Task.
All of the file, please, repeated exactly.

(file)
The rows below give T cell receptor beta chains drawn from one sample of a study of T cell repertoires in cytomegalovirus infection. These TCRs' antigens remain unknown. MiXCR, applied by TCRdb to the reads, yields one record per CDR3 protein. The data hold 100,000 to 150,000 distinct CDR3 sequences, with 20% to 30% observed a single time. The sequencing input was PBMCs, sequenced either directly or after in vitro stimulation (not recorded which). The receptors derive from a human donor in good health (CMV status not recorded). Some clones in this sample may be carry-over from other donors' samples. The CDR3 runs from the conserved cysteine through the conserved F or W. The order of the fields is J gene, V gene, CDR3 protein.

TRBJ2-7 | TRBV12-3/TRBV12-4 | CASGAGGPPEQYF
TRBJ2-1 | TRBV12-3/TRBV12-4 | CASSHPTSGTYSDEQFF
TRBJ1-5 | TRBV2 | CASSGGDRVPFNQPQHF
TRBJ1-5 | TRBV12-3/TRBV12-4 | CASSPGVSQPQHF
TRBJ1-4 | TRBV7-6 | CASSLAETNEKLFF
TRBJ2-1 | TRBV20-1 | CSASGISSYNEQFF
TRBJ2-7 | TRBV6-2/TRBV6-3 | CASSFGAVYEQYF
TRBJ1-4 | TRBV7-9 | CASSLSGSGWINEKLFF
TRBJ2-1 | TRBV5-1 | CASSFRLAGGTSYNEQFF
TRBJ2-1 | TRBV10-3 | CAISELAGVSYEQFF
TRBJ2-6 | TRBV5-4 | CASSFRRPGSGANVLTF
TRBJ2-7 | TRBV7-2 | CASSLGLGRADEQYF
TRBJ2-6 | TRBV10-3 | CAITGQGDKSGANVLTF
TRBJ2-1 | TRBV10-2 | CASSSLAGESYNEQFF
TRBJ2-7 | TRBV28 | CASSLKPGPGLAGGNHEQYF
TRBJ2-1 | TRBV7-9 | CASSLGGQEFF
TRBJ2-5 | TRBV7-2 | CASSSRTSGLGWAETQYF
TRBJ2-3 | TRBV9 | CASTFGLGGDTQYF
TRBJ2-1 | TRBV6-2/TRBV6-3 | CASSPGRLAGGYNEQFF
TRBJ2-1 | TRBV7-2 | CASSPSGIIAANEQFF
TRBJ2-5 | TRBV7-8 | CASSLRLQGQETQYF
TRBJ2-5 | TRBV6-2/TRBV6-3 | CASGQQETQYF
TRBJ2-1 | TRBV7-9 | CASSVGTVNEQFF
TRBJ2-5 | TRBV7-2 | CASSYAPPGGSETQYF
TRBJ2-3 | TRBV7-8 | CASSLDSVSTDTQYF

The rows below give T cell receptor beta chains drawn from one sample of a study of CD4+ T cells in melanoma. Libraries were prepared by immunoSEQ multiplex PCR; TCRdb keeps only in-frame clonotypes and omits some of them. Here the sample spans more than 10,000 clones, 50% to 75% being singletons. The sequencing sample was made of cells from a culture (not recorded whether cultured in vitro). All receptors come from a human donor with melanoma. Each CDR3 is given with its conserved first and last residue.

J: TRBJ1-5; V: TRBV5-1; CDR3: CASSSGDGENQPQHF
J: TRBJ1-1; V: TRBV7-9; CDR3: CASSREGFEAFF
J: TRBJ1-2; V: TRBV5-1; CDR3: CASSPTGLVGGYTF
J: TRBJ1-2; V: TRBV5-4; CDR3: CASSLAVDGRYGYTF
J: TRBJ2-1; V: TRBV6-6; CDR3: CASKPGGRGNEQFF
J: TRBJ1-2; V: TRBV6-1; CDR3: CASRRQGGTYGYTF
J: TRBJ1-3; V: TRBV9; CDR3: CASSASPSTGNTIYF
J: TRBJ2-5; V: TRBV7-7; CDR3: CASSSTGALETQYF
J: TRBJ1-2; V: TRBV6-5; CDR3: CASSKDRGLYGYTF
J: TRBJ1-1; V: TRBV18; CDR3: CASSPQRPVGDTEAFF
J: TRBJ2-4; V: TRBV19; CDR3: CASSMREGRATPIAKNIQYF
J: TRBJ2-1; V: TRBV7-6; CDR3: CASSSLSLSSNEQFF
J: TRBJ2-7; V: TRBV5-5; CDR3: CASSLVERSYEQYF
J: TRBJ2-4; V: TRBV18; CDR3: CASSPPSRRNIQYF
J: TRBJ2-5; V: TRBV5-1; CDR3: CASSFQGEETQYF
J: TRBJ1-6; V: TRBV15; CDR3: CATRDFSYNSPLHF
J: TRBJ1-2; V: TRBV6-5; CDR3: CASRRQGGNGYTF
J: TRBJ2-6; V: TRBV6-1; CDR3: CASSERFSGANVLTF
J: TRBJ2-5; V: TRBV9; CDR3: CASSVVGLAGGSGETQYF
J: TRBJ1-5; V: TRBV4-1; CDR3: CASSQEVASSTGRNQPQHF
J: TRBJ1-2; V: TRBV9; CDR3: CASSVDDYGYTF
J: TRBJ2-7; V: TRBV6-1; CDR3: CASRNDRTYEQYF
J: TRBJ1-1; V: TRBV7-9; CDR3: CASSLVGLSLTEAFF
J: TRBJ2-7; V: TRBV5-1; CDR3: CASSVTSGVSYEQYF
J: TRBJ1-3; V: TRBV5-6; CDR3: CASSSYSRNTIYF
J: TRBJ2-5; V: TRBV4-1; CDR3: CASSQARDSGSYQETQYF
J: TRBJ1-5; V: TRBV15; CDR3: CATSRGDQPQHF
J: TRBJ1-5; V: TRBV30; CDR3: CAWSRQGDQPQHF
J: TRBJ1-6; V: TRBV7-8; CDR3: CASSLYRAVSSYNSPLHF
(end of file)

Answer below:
The rows below give T cell receptor beta chains drawn from one sample of a study of T cell repertoires in cytomegalovirus infection. These TCRs' antigens remain unknown. MiXCR, applied by TCRdb to the reads, yields one record per CDR3 protein. The data hold 100,000 to 150,000 distinct CDR3 sequences, with 20% to 30% observed a single time. The sequencing input was PBMCs, sequenced either directly or after in vitro stimulation (not recorded which). The receptors derive from a human donor in good health (CMV status not recorded). Some clones in this sample may be carry-over from other donors' samples. The CDR3 runs from the conserved cysteine through the conserved F or W. The order of the fields is J gene, V gene, CDR3 protein.

TRBJ2-7 | TRBV12-3/TRBV12-4 | CASGAGGPPEQYF
TRBJ2-1 | TRBV12-3/TRBV12-4 | CASSHPTSGTYSDEQFF
TRBJ1-5 | TRBV2 | CASSGGDRVPFNQPQHF
TRBJ1-5 | TRBV12-3/TRBV12-4 | CASSPGVSQPQHF
TRBJ1-4 | TRBV7-6 | CASSLAETNEKLFF
TRBJ2-1 | TRBV20-1 | CSASGISSYNEQFF
TRBJ2-7 | TRBV6-2/TRBV6-3 | CASSFGAVYEQYF
TRBJ1-4 | TRBV7-9 | CASSLSGSGWINEKLFF
TRBJ2-1 | TRBV5-1 | CASSFRLAGGTSYNEQFF
TRBJ2-1 | TRBV10-3 | CAISELAGVSYEQFF
TRBJ2-6 | TRBV5-4 | CASSFRRPGSGANVLTF
TRBJ2-7 | TRBV7-2 | CASSLGLGRADEQYF
TRBJ2-6 | TRBV10-3 | CAITGQGDKSGANVLTF
TRBJ2-1 | TRBV10-2 | CASSSLAGESYNEQFF
TRBJ2-7 | TRBV28 | CASSLKPGPGLAGGNHEQYF
TRBJ2-1 | TRBV7-9 | CASSLGGQEFF
TRBJ2-5 | TRBV7-2 | CASSSRTSGLGWAETQYF
TRBJ2-3 | TRBV9 | CASTFGLGGDTQYF
TRBJ2-1 | TRBV6-2/TRBV6-3 | CASSPGRLAGGYNEQFF
TRBJ2-1 | TRBV7-2 | CASSPSGIIAANEQFF
TRBJ2-5 | TRBV7-8 | CASSLRLQGQETQYF
TRBJ2-5 | TRBV6-2/TRBV6-3 | CASGQQETQYF
TRBJ2-1 | TRBV7-9 | CASSVGTVNEQFF
TRBJ2-5 | TRBV7-2 | CASSYAPPGGSETQYF
TRBJ2-3 | TRBV7-8 | CASSLDSVSTDTQYF

The rows below give T cell receptor beta chains drawn from one sample of a study of CD4+ T cells in melanoma. Libraries were prepared by immunoSEQ multiplex PCR; TCRdb keeps only in-frame clonotypes and omits some of them. Here the sample spans more than 10,000 clones, 50% to 75% being singletons. The sequencing sample was made of cells from a culture (not recorded whether cultured in vitro). All receptors come from a human donor with melanoma. Each CDR3 is given with its conserved first and last residue.

J: TRBJ1-5; V: TRBV5-1; CDR3: CASSSGDGENQPQHF
J: TRBJ1-1; V: TRBV7-9; CDR3: CASSREGFEAFF
J: TRBJ1-2; V: TRBV5-1; CDR3: CASSPTGLVGGYTF
J: TRBJ1-2; V: TRBV5-4; CDR3: CASSLAVDGRYGYTF
J: TRBJ2-1; V: TRBV6-6; CDR3: CASKPGGRGNEQFF
J: TRBJ1-2; V: TRBV6-1; CDR3: CASRRQGGTYGYTF
J: TRBJ1-3; V: TRBV9; CDR3: CASSASPSTGNTIYF
J: TRBJ2-5; V: TRBV7-7; CDR3: CASSSTGALETQYF
J: TRBJ1-2; V: TRBV6-5; CDR3: CASSKDRGLYGYTF
J: TRBJ1-1; V: TRBV18; CDR3: CASSPQRPVGDTEAFF
J: TRBJ2-4; V: TRBV19; CDR3: CASSMREGRATPIAKNIQYF
J: TRBJ2-1; V: TRBV7-6; CDR3: CASSSLSLSSNEQFF
J: TRBJ2-7; V: TRBV5-5; CDR3: CASSLVERSYEQYF
J: TRBJ2-4; V: TRBV18; CDR3: CASSPPSRRNIQYF
J: TRBJ2-5; V: TRBV5-1; CDR3: CASSFQGEETQYF
J: TRBJ1-6; V: TRBV15; CDR3: CATRDFSYNSPLHF
J: TRBJ1-2; V: TRBV6-5; CDR3: CASRRQGGNGYTF
J: TRBJ2-6; V: TRBV6-1; CDR3: CASSERFSGANVLTF
J: TRBJ2-5; V: TRBV9; CDR3: CASSVVGLAGGSGETQYF
J: TRBJ1-5; V: TRBV4-1; CDR3: CASSQEVASSTGRNQPQHF
J: TRBJ1-2; V: TRBV9; CDR3: CASSVDDYGYTF
J: TRBJ2-7; V: TRBV6-1; CDR3: CASRNDRTYEQYF
J: TRBJ1-1; V: TRBV7-9; CDR3: CASSLVGLSLTEAFF
J: TRBJ2-7; V: TRBV5-1; CDR3: CASSVTSGVSYEQYF
J: TRBJ1-3; V: TRBV5-6; CDR3: CASSSYSRNTIYF
J: TRBJ2-5; V: TRBV4-1; CDR3: CASSQARDSGSYQETQYF
J: TRBJ1-5; V: TRBV15; CDR3: CATSRGDQPQHF
J: TRBJ1-5; V: TRBV30; CDR3: CAWSRQGDQPQHF
J: TRBJ1-6; V: TRBV7-8; CDR3: CASSLYRAVSSYNSPLHF